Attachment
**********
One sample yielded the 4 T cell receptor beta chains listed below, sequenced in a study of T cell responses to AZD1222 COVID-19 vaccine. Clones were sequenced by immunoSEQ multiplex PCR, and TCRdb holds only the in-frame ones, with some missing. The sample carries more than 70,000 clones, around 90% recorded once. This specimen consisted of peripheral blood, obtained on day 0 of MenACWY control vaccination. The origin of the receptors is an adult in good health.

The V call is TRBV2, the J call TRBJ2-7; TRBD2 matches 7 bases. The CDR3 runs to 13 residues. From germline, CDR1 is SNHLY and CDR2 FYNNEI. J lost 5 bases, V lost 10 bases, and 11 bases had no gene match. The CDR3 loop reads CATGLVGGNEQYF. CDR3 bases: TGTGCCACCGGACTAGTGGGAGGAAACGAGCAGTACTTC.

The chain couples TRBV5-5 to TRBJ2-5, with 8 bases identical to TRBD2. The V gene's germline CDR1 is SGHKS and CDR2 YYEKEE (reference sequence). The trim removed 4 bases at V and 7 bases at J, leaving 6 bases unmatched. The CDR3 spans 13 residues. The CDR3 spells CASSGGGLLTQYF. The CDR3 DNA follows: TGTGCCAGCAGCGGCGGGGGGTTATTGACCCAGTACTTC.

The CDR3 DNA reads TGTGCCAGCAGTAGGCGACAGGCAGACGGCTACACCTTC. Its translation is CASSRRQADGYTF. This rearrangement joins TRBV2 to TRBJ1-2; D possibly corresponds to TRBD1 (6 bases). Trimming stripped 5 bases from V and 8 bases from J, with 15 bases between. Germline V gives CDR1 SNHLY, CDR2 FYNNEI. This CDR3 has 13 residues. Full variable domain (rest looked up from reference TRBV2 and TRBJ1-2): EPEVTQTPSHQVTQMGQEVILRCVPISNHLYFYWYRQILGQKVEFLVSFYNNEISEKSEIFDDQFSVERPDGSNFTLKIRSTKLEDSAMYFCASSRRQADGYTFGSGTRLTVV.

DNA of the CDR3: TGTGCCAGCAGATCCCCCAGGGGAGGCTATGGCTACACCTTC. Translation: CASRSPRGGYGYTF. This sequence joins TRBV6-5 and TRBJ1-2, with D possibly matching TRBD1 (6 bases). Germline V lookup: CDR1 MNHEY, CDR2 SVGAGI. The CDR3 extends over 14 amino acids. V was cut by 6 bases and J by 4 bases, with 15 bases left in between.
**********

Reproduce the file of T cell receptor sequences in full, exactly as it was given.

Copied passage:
One sample yielded the 4 T cell receptor beta chains listed below, sequenced in a study of T cell responses to AZD1222 COVID-19 vaccine. Clones were sequenced by immunoSEQ multiplex PCR, and TCRdb holds only the in-frame ones, with some missing. The sample carries more than 70,000 clones, around 90% recorded once. This specimen consisted of peripheral blood, obtained on day 0 of MenACWY control vaccination. The origin of the receptors is an adult in good health.

The V call is TRBV2, the J call TRBJ2-7; TRBD2 matches 7 bases. The CDR3 runs to 13 residues. From germline, CDR1 is SNHLY and CDR2 FYNNEI. J lost 5 bases, V lost 10 bases, and 11 bases had no gene match. The CDR3 loop reads CATGLVGGNEQYF. CDR3 bases: TGTGCCACCGGACTAGTGGGAGGAAACGAGCAGTACTTC.

The chain couples TRBV5-5 to TRBJ2-5, with 8 bases identical to TRBD2. The V gene's germline CDR1 is SGHKS and CDR2 YYEKEE (reference sequence). The trim removed 4 bases at V and 7 bases at J, leaving 6 bases unmatched. The CDR3 spans 13 residues. The CDR3 spells CASSGGGLLTQYF. The CDR3 DNA follows: TGTGCCAGCAGCGGCGGGGGGTTATTGACCCAGTACTTC.

The CDR3 DNA reads TGTGCCAGCAGTAGGCGACAGGCAGACGGCTACACCTTC. Its translation is CASSRRQADGYTF. This rearrangement joins TRBV2 to TRBJ1-2; D possibly corresponds to TRBD1 (6 bases). Trimming stripped 5 bases from V and 8 bases from J, with 15 bases between. Germline V gives CDR1 SNHLY, CDR2 FYNNEI. This CDR3 has 13 residues. Full variable domain (rest looked up from reference TRBV2 and TRBJ1-2): EPEVTQTPSHQVTQMGQEVILRCVPISNHLYFYWYRQILGQKVEFLVSFYNNEISEKSEIFDDQFSVERPDGSNFTLKIRSTKLEDSAMYFCASSRRQADGYTFGSGTRLTVV.

DNA of the CDR3: TGTGCCAGCAGATCCCCCAGGGGAGGCTATGGCTACACCTTC. Translation: CASRSPRGGYGYTF. This sequence joins TRBV6-5 and TRBJ1-2, with D possibly matching TRBD1 (6 bases). Germline V lookup: CDR1 MNHEY, CDR2 SVGAGI. The CDR3 extends over 14 amino acids. V was cut by 6 bases and J by 4 bases, with 15 bases left in between.